For a nostalgic, well-written and engaging coming of age slice of life story, look no further than Girls’ Generation 1979 (란제리 소녀시대/Lingerie Girls’ Generation). Based on a novel by Kim Yong Hee, the eight episode 2017 KBS series chronicles the moment between adolescence and adulthood of a group of high school teens living in 1979 Daegu. With Korea’s growing tense political situation as its backdrop, Girls’ Generation 1979 is able to balance sincere heart with innocent romance as well as heavy dramatic themes.
Among the characters we meet are smart and kindhearted transfer student Park Hye Joo (Chae Seo Jin), loveable nerd Bae Dong Moon (Seo Young Joo), the hardworking former gang member Joo Young Choon (Lee Jong Hyun), the popular it guy Son Jin (Yeo Hoe Hyun), rebellious bully Shim Ae Sook (Dohee) and at the center of it all, bright go-getter Lee Jung Hee (WSJN’s Bona).
Jung Hee lives with her strict parents, twin brother and aunt as they run a small, local lingerie factory. Having to deal with her tense homelife, developing her first crush and dealing with someone having a crush on her for the first time, Jung Hee must navigate the increasingly whirlwind life of a teen.
Girls’ Generation 1979 touches upon familiar and relatable youth themes such as young love, friendship and school violence. Alongside that, a look at different types of family bonds and connections and how all of this comes together to help shape the lives of young people at an important time of their lives.
The series does an excellent job at quickly introducing our main characters and setting up the various unique dynamics each has with each other. As a slice of life, the series features a couple of almost-vignettes while maintaining a brisk pace for series-long arcs.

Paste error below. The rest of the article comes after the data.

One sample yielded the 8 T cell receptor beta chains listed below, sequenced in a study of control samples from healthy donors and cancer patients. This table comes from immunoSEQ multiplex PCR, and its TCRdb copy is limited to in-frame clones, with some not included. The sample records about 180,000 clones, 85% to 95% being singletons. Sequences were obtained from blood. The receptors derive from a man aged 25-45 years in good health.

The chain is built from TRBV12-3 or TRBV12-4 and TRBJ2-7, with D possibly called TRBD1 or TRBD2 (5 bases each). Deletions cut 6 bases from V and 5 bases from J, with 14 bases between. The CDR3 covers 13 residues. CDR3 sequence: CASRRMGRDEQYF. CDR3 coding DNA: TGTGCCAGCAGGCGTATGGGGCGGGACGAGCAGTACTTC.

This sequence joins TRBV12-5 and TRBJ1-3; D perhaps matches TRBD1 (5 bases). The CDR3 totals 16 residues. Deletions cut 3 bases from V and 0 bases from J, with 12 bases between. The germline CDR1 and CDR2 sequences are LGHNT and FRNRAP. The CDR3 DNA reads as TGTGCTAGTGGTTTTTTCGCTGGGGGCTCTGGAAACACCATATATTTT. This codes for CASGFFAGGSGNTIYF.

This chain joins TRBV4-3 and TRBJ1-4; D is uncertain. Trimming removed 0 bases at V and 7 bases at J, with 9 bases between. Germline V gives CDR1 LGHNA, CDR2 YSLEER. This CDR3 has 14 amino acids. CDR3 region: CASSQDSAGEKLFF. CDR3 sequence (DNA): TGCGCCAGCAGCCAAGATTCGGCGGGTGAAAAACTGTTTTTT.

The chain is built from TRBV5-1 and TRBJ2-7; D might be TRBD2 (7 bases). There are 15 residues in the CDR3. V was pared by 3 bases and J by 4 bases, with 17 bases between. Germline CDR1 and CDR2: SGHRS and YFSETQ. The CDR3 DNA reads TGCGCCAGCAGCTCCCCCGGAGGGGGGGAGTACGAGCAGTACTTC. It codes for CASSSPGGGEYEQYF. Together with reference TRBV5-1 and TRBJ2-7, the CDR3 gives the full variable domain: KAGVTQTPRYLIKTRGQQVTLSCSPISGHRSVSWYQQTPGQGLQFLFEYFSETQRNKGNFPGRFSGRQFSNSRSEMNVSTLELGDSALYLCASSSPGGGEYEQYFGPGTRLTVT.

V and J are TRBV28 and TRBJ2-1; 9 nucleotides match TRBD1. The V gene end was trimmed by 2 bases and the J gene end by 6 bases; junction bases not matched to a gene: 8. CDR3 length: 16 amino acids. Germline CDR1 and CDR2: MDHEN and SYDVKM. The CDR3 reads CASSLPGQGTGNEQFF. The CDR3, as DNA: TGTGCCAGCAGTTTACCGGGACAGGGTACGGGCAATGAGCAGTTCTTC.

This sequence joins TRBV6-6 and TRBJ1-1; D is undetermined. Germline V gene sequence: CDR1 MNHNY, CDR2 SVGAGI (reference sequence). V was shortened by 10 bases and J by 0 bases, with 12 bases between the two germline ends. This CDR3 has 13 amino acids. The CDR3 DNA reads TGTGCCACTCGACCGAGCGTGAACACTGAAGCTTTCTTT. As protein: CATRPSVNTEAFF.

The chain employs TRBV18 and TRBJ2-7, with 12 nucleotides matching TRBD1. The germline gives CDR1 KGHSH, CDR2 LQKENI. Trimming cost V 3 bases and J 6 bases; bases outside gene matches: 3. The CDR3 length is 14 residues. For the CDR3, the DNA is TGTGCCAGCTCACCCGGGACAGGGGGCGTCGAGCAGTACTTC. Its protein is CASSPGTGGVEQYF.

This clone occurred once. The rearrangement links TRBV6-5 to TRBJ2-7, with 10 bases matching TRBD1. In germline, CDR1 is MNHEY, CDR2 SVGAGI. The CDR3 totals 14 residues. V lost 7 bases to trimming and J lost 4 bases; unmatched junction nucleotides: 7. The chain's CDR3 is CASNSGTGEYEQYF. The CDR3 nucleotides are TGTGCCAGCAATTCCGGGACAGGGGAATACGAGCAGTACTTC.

Characters are well-developed and the growth we see over eight episodes for each character and each relationship all lead to satisfying conclusions. (And of varied emotion as well.)
One of the series’ best qualities is its perfect nostalgic flair. And its incredible soundtrack goes a long way to making that happen. You feel as if you are truly in 1979 Daegu, South Korea. (Accents and all!) The visuals and vibe absolutely enhance the familiar and relatable stories even more.
The talented cast at first may seem like they are tasked with simple, straightforward material. But the tight writing quickly gives numerous opportunities to shine, and they do. In her first lead role, Bona carries much of the show very well and shows she can absolutely handle a lead role. Tthe talented Seo Young Joo is full of charm in a role that is the opposite of many of his well-known, darker roles. (Proving that he is well worthy of more lead roles too.)
The young cast is supported by recognizable and dependable veterans who offer that extra bit of needed foundation that helps give the series a welcome gravitas. Especially in the series’ heavier moments, both the young and veteran cast deliver.
At just eight episodes, the series is an easy and quick watch. But the emotions and depth are there as well. The way the series is able to effectively maintain a perfect balance in tone is key to making each character and story development feel warranted and satisfying.
It’s not hard for Girls’ Generation 1979 to endear itself to the audience. A complete, all-around production that features excellent performances, a well-written story with engaging characters, one of the best soundtracks and creative direction. Girls’ Generation 1979 is a sweet, nostalgic treat.